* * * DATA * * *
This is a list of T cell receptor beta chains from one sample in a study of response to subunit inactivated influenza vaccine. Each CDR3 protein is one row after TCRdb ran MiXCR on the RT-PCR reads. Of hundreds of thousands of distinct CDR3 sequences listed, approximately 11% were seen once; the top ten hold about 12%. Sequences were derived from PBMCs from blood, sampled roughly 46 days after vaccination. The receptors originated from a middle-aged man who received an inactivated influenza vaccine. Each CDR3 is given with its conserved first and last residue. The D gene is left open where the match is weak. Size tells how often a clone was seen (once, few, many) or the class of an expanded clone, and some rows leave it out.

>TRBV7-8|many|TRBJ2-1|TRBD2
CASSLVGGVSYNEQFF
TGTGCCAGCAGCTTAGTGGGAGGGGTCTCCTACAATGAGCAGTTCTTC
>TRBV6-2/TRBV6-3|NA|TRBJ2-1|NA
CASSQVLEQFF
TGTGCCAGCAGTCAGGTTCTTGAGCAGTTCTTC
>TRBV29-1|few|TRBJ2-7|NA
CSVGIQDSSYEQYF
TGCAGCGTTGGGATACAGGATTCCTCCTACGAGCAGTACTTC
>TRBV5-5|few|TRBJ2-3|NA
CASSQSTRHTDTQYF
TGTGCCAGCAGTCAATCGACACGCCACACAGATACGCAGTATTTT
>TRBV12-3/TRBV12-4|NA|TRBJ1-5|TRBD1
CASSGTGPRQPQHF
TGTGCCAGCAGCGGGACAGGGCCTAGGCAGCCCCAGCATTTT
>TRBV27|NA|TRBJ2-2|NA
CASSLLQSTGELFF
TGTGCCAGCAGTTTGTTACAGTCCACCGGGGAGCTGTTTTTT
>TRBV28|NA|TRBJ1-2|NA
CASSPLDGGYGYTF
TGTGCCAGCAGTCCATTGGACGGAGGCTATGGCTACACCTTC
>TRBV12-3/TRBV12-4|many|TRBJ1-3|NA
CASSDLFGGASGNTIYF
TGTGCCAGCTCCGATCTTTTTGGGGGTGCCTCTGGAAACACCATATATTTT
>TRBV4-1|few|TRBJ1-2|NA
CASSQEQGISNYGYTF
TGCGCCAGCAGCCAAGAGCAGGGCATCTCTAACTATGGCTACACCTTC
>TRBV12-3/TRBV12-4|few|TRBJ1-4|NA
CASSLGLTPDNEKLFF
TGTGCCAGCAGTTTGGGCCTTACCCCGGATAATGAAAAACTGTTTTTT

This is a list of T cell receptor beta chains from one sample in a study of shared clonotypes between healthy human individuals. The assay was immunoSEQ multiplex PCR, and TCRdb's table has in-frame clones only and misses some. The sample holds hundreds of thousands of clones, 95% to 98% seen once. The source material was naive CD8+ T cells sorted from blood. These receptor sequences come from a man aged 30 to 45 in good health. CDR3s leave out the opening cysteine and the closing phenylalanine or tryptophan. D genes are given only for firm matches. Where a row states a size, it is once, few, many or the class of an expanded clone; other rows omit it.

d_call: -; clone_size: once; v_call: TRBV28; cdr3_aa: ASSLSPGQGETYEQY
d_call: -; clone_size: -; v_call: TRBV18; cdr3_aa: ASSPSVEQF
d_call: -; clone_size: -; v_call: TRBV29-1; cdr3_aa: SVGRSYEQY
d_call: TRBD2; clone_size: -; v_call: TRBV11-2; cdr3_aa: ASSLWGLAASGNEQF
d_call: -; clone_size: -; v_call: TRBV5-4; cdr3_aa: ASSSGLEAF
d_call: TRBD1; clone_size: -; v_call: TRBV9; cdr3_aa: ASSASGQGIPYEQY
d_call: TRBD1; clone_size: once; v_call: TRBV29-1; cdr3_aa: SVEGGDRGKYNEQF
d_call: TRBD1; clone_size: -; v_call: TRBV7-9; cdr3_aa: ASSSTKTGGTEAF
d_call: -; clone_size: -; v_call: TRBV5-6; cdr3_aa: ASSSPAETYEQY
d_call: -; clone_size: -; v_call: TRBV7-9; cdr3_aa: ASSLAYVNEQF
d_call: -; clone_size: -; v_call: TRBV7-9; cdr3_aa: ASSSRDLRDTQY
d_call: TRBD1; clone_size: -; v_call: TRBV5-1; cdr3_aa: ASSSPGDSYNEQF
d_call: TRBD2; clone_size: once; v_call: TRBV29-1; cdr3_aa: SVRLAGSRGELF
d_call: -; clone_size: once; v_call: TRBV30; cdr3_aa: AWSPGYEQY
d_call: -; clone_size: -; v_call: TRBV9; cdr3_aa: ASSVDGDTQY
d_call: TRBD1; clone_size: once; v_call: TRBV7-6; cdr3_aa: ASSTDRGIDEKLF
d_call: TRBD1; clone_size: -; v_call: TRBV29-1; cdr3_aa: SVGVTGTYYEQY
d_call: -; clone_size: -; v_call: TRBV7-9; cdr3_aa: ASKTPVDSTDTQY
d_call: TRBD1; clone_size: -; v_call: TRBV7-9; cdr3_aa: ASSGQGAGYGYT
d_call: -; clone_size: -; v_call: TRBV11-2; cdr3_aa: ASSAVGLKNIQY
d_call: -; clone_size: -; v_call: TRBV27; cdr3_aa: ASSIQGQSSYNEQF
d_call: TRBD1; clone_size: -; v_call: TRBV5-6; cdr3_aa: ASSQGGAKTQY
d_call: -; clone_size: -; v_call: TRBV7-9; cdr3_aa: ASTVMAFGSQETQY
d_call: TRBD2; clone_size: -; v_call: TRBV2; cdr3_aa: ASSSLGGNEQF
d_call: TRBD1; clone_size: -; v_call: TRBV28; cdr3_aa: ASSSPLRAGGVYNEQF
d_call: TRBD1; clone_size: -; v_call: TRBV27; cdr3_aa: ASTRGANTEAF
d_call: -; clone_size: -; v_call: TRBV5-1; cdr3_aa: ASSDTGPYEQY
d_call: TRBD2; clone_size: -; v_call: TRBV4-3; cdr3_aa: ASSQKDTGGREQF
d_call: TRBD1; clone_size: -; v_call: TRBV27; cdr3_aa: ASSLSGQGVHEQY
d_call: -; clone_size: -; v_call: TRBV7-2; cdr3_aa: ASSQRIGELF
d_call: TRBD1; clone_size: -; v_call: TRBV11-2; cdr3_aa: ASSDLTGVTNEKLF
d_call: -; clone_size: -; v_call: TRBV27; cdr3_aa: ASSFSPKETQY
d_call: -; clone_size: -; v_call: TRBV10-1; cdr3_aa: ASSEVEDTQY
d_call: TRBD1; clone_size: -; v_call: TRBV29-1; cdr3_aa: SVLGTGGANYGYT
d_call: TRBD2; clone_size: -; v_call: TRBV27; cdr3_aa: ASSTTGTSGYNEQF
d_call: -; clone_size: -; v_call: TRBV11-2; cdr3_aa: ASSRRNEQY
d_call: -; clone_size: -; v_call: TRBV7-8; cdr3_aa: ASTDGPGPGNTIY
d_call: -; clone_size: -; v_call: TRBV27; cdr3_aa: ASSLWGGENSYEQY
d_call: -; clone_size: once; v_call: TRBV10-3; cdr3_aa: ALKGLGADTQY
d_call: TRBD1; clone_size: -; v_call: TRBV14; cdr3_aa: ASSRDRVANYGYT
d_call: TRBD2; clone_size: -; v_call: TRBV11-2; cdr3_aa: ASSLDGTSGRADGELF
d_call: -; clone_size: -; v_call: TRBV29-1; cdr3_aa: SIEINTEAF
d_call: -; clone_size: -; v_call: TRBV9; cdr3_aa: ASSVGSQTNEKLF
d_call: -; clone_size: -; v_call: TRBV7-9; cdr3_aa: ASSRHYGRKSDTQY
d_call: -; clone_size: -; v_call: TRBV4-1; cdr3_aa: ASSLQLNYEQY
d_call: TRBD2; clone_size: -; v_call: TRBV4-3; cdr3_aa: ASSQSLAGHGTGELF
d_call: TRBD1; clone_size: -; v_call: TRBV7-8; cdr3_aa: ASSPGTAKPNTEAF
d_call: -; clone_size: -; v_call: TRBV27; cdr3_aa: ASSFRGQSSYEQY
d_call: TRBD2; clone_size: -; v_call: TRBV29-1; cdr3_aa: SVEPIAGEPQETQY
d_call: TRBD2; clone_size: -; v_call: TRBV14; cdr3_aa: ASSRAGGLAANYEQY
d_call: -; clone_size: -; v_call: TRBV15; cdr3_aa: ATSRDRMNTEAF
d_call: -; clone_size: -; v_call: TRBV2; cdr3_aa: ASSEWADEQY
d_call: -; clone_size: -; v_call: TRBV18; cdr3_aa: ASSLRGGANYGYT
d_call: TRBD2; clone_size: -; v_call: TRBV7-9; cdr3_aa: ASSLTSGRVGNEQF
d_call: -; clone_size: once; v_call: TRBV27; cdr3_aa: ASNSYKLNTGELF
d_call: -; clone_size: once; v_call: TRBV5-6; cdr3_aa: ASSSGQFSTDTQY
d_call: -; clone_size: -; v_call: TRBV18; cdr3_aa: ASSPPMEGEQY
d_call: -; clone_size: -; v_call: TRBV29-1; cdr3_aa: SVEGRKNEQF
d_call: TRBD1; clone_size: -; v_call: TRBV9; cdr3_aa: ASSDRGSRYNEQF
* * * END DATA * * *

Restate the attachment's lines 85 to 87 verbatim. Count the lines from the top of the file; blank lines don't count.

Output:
d_call: -; clone_size: -; v_call: TRBV18; cdr3_aa: ASSLRGGANYGYT
d_call: TRBD2; clone_size: -; v_call: TRBV7-9; cdr3_aa: ASSLTSGRVGNEQF
d_call: -; clone_size: once; v_call: TRBV27; cdr3_aa: ASNSYKLNTGELF